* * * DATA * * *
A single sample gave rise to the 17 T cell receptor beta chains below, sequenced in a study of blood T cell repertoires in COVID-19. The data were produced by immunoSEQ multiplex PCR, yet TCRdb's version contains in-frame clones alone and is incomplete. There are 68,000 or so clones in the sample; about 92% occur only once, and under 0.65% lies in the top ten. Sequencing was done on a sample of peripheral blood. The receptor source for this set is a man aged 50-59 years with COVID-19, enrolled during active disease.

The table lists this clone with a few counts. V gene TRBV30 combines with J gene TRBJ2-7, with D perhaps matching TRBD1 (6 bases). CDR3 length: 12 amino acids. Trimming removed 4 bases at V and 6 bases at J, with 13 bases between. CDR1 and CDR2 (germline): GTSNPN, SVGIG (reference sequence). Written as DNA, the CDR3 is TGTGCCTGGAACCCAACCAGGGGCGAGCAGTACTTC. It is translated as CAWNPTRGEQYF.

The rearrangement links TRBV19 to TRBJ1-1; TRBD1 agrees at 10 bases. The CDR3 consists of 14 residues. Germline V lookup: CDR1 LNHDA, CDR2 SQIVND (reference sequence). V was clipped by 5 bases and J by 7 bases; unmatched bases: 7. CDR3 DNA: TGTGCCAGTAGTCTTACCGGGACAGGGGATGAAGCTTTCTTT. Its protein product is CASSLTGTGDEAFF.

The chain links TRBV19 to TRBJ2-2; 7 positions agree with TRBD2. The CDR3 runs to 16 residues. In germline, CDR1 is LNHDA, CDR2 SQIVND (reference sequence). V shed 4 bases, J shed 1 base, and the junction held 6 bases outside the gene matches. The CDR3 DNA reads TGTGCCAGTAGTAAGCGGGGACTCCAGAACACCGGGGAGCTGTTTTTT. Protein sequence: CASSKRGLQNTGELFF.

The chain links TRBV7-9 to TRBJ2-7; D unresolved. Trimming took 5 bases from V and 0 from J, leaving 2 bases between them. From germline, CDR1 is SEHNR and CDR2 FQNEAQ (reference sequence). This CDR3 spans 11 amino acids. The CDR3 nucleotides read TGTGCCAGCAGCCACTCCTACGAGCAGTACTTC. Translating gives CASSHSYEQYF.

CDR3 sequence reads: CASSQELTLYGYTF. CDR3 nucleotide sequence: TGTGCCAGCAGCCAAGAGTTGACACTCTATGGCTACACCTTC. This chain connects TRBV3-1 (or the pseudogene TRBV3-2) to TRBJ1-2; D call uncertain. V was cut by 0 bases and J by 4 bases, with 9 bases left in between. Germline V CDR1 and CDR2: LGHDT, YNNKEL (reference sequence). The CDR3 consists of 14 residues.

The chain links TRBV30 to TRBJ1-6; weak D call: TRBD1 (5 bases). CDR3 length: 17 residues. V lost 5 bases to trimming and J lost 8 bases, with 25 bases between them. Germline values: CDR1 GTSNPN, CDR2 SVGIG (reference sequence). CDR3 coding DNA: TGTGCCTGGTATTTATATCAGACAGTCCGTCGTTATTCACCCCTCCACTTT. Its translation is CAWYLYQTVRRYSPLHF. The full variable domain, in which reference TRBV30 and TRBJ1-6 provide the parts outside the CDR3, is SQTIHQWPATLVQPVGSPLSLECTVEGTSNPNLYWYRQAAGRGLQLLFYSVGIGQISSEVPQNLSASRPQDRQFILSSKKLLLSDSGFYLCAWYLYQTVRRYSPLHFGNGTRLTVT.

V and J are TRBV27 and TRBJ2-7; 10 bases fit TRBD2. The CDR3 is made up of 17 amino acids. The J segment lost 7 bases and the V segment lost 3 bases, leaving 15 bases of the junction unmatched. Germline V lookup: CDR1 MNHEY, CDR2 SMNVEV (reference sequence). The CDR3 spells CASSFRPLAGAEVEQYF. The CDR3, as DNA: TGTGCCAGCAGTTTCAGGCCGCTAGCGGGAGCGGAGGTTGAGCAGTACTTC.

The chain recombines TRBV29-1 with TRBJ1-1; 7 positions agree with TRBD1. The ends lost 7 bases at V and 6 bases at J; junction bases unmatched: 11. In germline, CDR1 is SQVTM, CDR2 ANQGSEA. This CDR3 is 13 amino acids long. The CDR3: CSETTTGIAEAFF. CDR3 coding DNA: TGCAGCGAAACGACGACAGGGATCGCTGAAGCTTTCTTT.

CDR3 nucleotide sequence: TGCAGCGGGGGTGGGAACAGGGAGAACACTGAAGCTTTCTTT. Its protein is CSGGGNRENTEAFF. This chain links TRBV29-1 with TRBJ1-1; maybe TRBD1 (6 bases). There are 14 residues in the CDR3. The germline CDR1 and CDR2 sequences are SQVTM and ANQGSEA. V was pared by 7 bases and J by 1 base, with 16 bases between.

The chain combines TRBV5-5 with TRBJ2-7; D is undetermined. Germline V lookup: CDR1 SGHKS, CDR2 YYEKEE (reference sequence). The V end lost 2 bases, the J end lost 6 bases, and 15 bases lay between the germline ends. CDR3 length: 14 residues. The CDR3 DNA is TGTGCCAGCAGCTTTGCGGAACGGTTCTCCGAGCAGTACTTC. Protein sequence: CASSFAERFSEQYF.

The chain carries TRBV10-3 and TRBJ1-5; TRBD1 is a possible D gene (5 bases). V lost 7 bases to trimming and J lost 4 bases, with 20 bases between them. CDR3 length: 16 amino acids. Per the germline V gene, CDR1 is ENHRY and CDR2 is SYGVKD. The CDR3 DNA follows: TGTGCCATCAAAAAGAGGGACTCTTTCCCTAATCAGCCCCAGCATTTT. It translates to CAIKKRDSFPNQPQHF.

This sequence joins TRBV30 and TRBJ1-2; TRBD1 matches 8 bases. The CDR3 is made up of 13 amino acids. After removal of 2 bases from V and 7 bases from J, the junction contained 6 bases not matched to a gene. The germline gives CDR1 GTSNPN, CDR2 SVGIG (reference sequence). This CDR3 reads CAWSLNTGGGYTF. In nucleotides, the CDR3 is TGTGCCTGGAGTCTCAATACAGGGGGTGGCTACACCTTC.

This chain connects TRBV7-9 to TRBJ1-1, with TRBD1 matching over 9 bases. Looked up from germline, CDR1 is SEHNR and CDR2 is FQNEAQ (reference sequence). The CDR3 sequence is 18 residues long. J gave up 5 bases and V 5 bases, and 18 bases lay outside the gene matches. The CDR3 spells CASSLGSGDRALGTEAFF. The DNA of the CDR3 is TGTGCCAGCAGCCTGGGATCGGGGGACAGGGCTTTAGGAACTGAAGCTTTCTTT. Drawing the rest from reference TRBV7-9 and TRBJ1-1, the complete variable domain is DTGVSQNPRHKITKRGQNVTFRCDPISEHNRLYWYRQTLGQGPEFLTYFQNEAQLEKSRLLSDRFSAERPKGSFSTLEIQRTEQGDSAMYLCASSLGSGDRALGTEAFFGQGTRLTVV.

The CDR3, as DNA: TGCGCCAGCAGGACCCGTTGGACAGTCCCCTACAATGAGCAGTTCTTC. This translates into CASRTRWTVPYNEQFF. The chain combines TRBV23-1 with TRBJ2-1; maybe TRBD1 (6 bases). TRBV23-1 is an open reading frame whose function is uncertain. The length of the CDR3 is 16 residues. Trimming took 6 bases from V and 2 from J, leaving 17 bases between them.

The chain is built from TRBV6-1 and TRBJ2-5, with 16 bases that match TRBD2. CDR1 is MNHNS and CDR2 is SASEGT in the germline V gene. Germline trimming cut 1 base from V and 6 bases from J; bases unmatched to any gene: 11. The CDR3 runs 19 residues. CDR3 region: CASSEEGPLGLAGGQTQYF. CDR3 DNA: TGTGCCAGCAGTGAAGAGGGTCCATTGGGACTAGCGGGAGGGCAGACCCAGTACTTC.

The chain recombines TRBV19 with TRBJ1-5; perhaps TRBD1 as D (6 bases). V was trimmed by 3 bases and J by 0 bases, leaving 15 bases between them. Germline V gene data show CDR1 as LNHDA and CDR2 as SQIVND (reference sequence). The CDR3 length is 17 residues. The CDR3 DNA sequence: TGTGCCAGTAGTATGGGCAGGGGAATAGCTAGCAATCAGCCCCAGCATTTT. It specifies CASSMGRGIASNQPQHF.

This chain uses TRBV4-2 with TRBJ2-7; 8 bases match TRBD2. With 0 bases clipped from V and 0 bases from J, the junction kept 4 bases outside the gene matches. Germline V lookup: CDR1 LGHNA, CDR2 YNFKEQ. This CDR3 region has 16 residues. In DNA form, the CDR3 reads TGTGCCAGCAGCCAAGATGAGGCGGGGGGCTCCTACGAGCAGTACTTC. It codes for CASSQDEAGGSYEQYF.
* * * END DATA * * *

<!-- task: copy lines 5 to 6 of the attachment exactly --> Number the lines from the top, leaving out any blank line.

The chain links TRBV7-9 to TRBJ2-7; D unresolved. Trimming took 5 bases from V and 0 from J, leaving 2 bases between them. From germline, CDR1 is SEHNR and CDR2 FQNEAQ (reference sequence). This CDR3 spans 11 amino acids. The CDR3 nucleotides read TGTGCCAGCAGCCACTCCTACGAGCAGTACTTC. Translating gives CASSHSYEQYF.

CDR3 sequence reads: CASSQELTLYGYTF. CDR3 nucleotide sequence: TGTGCCAGCAGCCAAGAGTTGACACTCTATGGCTACACCTTC. This chain connects TRBV3-1 (or the pseudogene TRBV3-2) to TRBJ1-2; D call uncertain. V was cut by 0 bases and J by 4 bases, with 9 bases left in between. Germline V CDR1 and CDR2: LGHDT, YNNKEL (reference sequence). The CDR3 consists of 14 residues.